Begin adding the stock, 1/2 cup at a time and stirring between each addition. Wait 5-6 minutes between additions until the rice has soaked up most of the liquid before adding more.
After you get most of the stock added, mix together the water or cold stock with the rice flour and stir that into the pot. Continue adding the stock until the rice is barely al dente and is coated with a generous amount of creamy sauce. This will take about 45 minutes. The good news is you don't need to stir constantly.
Stir in the Parmesan cheese and second amount of butter. Cover the pot and turn off the burner. Let the risotto sit on the stove on the now-off burner for about 5 minutes.
Taste and adjust salt and pepper if necessary.
The risotto should flow on a plate like lave and not be stodgy. If it seems a bit thick, stir in a bit more stock to loosen it up.
Serve either family style or in individual portions by plating some risotto then mounding up some of the squash on top. Garnish with Parmesan cheese and spooky it up by giving it "eyes."
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This is an excellent risotto if I do say so myself. The addition of balsamic works well on a couple of levels: both to keep the dish more black than purple, and also to add a hit of acidic sweetness that plays very nicely with the nutty rice and mellowly sweet squash.
And now, on with the show. Come see what all our talented participants made for Progressive Eats this month.
Progressive Eats Halloween Menu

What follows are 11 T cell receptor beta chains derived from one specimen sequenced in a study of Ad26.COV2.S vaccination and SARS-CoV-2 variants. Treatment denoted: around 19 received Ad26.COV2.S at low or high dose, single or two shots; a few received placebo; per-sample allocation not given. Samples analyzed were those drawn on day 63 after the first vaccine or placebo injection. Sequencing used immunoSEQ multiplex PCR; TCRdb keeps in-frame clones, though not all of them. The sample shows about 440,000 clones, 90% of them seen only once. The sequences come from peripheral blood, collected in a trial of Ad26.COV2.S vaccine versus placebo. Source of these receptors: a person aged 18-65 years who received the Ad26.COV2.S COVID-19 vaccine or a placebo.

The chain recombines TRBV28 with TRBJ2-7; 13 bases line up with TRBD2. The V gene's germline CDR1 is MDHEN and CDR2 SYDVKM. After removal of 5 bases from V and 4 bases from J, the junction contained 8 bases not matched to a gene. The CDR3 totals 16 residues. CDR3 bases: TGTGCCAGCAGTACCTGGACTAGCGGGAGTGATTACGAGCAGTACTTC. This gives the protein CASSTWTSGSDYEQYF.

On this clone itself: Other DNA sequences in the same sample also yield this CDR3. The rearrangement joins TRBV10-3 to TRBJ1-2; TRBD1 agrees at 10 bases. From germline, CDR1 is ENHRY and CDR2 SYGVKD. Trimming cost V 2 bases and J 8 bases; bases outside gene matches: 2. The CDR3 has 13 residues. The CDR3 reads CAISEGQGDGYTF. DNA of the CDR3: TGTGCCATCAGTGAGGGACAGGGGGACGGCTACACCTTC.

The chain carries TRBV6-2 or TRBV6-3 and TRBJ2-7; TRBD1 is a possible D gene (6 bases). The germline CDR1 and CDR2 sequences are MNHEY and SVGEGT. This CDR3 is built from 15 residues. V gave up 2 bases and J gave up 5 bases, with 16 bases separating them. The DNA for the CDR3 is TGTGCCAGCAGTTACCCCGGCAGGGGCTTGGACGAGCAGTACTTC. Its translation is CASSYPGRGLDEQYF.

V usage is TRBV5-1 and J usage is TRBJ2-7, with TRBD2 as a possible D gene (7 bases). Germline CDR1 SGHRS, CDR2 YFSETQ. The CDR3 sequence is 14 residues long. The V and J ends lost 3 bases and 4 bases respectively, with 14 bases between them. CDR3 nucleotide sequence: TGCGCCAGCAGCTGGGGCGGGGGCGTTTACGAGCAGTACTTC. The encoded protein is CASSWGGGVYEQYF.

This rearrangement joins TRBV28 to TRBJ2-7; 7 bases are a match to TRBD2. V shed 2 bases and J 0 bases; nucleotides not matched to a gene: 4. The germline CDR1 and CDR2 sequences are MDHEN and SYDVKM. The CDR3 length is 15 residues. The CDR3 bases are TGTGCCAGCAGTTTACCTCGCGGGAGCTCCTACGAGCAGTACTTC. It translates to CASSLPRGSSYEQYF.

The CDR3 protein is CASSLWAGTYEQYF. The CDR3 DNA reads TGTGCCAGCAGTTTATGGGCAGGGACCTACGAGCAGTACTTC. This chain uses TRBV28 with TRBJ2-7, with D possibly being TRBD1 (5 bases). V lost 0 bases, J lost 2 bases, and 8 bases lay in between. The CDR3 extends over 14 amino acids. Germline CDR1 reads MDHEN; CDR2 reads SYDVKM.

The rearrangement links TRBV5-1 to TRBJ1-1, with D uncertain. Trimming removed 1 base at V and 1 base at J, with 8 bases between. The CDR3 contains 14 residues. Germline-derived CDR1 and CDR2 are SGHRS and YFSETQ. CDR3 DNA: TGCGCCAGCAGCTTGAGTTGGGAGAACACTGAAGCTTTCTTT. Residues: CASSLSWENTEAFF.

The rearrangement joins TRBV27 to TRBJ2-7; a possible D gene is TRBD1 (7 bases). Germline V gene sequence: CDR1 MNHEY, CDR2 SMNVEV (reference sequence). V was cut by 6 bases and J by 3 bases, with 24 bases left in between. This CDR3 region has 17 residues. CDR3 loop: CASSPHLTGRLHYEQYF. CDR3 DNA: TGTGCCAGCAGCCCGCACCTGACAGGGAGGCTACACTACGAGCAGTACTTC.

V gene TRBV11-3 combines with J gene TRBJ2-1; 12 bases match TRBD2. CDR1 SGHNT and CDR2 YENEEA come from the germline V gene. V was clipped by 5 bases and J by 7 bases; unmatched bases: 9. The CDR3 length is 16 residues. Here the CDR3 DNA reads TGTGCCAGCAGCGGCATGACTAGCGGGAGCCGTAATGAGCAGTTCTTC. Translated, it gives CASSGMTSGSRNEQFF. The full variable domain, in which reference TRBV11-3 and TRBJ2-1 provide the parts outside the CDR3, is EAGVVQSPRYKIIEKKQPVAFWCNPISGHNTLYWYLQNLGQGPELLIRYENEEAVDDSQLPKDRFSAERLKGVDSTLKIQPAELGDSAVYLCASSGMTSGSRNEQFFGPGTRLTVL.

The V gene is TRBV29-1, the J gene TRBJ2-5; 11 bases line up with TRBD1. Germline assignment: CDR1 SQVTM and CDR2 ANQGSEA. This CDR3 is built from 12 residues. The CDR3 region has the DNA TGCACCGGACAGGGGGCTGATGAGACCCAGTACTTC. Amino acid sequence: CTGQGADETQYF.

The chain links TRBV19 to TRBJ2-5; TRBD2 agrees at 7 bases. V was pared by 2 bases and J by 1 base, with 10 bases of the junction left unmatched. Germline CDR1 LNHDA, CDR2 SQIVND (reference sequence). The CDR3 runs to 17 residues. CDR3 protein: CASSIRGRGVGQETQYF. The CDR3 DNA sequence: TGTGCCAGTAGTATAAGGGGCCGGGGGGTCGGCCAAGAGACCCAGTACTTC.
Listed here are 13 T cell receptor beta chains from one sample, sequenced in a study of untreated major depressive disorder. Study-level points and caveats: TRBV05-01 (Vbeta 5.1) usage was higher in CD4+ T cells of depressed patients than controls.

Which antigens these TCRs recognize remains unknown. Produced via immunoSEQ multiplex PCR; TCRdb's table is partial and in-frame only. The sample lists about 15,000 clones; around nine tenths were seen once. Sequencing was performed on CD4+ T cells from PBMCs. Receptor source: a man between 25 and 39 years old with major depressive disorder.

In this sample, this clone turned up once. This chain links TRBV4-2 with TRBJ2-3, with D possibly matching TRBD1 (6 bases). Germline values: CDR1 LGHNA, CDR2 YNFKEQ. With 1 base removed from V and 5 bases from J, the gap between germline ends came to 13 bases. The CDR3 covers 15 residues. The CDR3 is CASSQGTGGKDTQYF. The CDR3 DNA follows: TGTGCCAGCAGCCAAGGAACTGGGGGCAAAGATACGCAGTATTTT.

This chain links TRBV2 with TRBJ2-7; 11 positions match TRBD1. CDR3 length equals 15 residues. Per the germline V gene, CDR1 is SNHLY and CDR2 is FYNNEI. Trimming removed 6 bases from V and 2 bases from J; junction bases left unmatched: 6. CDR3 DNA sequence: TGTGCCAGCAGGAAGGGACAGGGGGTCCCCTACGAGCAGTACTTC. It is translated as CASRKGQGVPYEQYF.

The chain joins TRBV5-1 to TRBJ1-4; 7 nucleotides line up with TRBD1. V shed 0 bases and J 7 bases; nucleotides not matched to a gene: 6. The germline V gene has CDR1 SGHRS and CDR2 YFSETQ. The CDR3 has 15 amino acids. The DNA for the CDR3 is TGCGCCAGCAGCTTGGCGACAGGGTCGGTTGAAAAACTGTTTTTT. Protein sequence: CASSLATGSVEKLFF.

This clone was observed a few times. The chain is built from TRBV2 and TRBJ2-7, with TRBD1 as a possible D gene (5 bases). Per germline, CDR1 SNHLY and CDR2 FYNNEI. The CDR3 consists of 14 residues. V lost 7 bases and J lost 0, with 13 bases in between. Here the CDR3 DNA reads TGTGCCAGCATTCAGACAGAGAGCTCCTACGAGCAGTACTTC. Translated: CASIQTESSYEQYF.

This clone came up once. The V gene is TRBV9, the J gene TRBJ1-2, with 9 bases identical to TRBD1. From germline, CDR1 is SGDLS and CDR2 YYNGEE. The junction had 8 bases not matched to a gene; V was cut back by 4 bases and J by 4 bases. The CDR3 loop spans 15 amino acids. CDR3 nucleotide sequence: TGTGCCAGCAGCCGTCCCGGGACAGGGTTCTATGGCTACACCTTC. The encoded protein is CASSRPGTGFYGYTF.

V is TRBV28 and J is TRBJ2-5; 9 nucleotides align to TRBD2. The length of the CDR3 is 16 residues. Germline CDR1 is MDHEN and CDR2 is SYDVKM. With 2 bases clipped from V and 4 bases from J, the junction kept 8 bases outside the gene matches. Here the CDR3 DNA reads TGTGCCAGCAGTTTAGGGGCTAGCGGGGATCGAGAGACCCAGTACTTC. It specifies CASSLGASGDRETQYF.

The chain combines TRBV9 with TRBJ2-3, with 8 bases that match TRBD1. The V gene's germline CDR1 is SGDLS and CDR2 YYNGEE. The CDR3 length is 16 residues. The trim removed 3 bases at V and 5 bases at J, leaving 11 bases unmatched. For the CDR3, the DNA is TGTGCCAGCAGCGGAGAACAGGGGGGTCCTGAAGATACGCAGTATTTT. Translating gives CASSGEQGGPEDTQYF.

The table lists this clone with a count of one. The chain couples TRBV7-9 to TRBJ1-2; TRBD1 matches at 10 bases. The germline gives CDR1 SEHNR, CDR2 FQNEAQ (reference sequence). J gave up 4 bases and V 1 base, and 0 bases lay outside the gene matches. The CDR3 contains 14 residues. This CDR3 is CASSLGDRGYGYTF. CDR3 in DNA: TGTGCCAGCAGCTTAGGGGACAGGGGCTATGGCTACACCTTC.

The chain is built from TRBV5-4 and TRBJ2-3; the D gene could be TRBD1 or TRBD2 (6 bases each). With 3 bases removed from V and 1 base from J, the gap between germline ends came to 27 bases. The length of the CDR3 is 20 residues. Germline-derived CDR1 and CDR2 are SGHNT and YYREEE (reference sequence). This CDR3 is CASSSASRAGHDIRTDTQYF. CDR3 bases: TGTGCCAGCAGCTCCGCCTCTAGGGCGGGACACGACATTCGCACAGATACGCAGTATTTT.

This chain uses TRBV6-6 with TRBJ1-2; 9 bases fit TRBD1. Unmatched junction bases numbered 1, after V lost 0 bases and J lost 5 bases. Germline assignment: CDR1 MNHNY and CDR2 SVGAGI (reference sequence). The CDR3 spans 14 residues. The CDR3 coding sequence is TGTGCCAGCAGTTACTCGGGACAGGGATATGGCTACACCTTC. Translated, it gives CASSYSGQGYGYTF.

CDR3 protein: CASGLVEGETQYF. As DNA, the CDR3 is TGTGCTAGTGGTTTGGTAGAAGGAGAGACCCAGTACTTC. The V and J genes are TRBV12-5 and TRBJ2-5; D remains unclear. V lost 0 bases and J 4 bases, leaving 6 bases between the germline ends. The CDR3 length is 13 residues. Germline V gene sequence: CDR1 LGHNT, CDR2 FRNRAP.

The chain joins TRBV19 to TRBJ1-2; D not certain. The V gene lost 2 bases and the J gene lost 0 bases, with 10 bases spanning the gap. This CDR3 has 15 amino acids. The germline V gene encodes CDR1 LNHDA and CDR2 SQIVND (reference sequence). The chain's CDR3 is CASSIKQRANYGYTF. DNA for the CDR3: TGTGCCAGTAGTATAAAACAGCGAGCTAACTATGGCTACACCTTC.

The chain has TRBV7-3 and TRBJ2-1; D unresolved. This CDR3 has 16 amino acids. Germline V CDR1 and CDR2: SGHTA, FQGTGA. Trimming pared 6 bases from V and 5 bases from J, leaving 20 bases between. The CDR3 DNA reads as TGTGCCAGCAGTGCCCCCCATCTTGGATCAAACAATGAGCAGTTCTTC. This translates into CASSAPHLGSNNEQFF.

- Black Rice Risotto with Butternut Squash from Pastry Chef Online (you’re here!)
- Bloody Feetloaf from All Roads Lead to the Kitchen
- Chocolate Tombstone Parfaits from That Skinny Chick Can Bake
- Halloween Black & Orange Soup w/ Dukkah Pumpkin Seed from The Heritage Cook
- Halloween Pomegranate Negroni from Mother Would Know
- Mummy Halloween Cupcakes from Creative Culinary
- Mummy Truffles from The Redhead Baker
Welcome to Progressive Eats, our virtual version of a Progressive Dinner Party. This month we’re sharing a Halloween Menu, and our event is hosted by Heather, who blogs at All Roads Lead to the Kitchen. We have dishes that show off the colors associated with Halloween, as well as some cute and creepy ideas. No matter your level of Halloween spirit, you’ll find something delicious to add to your repertoire this season!
If you’re unfamiliar with the concept, a progressive dinner involves going from house to house, enjoying a different course at each location. With Progressive Eats, a theme is chosen each month, members share recipes suitable for a delicious meal or party, and you can hop from blog to blog to check them out.
We have a core group of 12 bloggers, but we will always need substitutes and if there is enough interest would consider additional groups. To see our upcoming themes and how you can participate, please check out the schedule at Creative Culinary or contact Barb for more information.
And that’s our show for today, folks! I wish you a very spooky, delicious, Happy Halloween. I do hope you enjoy the black rice risotto as much as we did.
Thank you so much for spending some time with me today. Have a lovely day.